6CONSERVATIVE PROPERTIES The table below indicates which thermodynamic properties are conserved (denoted by “C”)and which are not conserved (denoted by “N”) under various atmospheric processes. Theconservative properties are particularly valuable in helping to identify and track air masses.PropertyIsobaric warming and coolingIsobaric evaporation and condensationNon-saturated adiabatic expansionSaturated adiabatic expansionuNCe, Tdq, rTaw, Tae“C”aw, ae
7THE HYDROSTATIC EQUATION Geopotential energyHydrostatic equationGeopotential EnergyA scale analysis of the vertical equation of motion leads to a very convincing near-equilibriumbetween the vertical pressure gradient force and the force of gravity:(17.1)Note that if we consider only the vertical direction then we would haveFor those of you who are not students of dynamical meteorology, this equation can be readilyderived by considering the balance of forces acting on an air parcel of height dz in a column ofunit cross-sectional area, as in the figure below:
8Because gravity is a conservative force (i. e Because gravity is a conservative force (i.e., one for which ), it can be defined as thegradient of a potential function:(17.2)You should verify for yourself that if then gravity is a conservative force.Therefore, surfaces of constant potential function, , are perpendicular to gravity and vice versa.Thus we see that is the potential energy per unit mass required to lift an air parcel from meansea level (our chosen reference height) to a certain height, z. (Recall that work, or energy, equalsforce times distance so that for a unit mass, Eq is just such a statement.)(17.3)We can now use to define a new height scale. Let:(17.4)where g0= m/s2 is the acceleration due to gravity at mean sea level. Z is the height ingeopotential metres. The chief advantage of using Z rather than the geometric height, z, is thatwe can consider the acceleration due to gravity to be a constant when integrating, since:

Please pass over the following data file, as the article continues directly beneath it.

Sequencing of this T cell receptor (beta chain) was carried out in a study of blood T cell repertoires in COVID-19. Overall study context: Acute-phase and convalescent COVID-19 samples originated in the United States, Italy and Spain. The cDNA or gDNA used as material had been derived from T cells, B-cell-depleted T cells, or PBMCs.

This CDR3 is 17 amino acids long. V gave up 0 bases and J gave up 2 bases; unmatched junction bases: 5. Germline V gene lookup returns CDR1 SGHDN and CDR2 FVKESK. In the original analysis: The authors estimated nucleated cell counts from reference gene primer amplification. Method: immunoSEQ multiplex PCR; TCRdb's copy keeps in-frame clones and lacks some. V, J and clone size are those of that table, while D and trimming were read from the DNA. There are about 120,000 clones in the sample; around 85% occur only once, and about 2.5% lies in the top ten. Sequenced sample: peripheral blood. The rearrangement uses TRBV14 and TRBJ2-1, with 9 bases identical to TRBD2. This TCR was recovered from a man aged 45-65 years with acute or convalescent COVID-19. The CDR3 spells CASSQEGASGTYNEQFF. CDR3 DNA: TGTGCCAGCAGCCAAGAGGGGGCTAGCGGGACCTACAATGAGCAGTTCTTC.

9convert into a wind error of almost 15 m/s (use 0.5v2=g0Z). (17.5)Having made the distinction between the geopotential height and geometrical height, we willnow drop the adjective. Although the numerical difference between the two is only about 0.1%or less in the troposphere, ignoring the difference could mean ignoring a significant amount ofpotential energy.Even a 10 metre height discrepancy corresponds to an error in potential energy that couldconvert into a wind error of almost 15 m/s (use 0.5v2=g0Z).Consequently, geopotential height is an important concept, and when the term height is used bya meteorologist, it is safe to assume that geopotential height is what is meant.The table below shows a comparison between geometric height and geopotential height (bothmeasured from mean sea level) at 40oN.Geometric height (km)Geopotential height (km)Acceleration due to gravity (m/s2)0.9.8071.01.0009.79810.09.9869.77190.088.7589.531200.09.214500.08.186
10MODEL ATMOSPHERESModel atmospheresRawinsonde height computationsReduction of pressure to sea levelModel AtmospheresWe will consider here four idealized atmospheres and examine the lapse rates of pressure,density, and temperature within them. Each of these atmospheres is a suitable model of the realatmosphere (or a portion of it), under certain circumstances (you should try to figure out whatthese are).HOMOGENEOUS ATMOSPHERE (=constant)A homogeneous atmosphere is one with constant density. Because the real atmosphere iscompressible, it cannot be homogeneous. By contrast, the ocean is approximately homogeneousbecause its compressibility is about 10-4 times that of air. If we consider an atmospheric layerof thickness 100 m, the variation of density across it is only about 1%. Hence, such a layer(or a thinner one) could be considered to be approximately homogeneous. Ignoring this caveat,if we were to consider the entire atmosphere to be homogeneous, it would have to have a finitethickness (unlike the real atmosphere). This thickness, H, can be determined by integratingthe hydrostatic equation 17.1:
11(18.1)where the subscript “0” denotes mean sea level conditions, and the final equation is obtained bymaking use of the ideal gas law. Using appropriate values leads to a value of H~8 km.H is known as the scale height.The temperature lapse rate in a homogeneous atmosphere can be deduced by equating thevertical pressure gradient expressions from the ideal gas law and the hydrostatic equation (17.1):(18.2)from which the lapse rate, -dT/dz, is given by: =g/R~34 K/km. You may recall that this is theautoconvective lapse rate. That is, if the temperature diminished even more rapidly with heightthan this value, the density would begin to increase with height and the result would clearly beconvectively unstable. It is possible to get such high lapse rates (or even higher ones) very close(i.e., within a few centimetres) to a sun-warmed surface. Even over the distance of our bodies,lapse rates can be generally quite large over a hot surface such as a road. In such cases, eventhough the atmosphere tries valiantly to vertically redistribute the surface heat by convectiveoverturning, the resulting rate of heat transfer is not great enough to overcome the effects of thesolar heating. Hence it is possible, very near a hot surface, to have a density profile whichincreases with height. This can lead to refraction of light in the atmosphere in such a way as to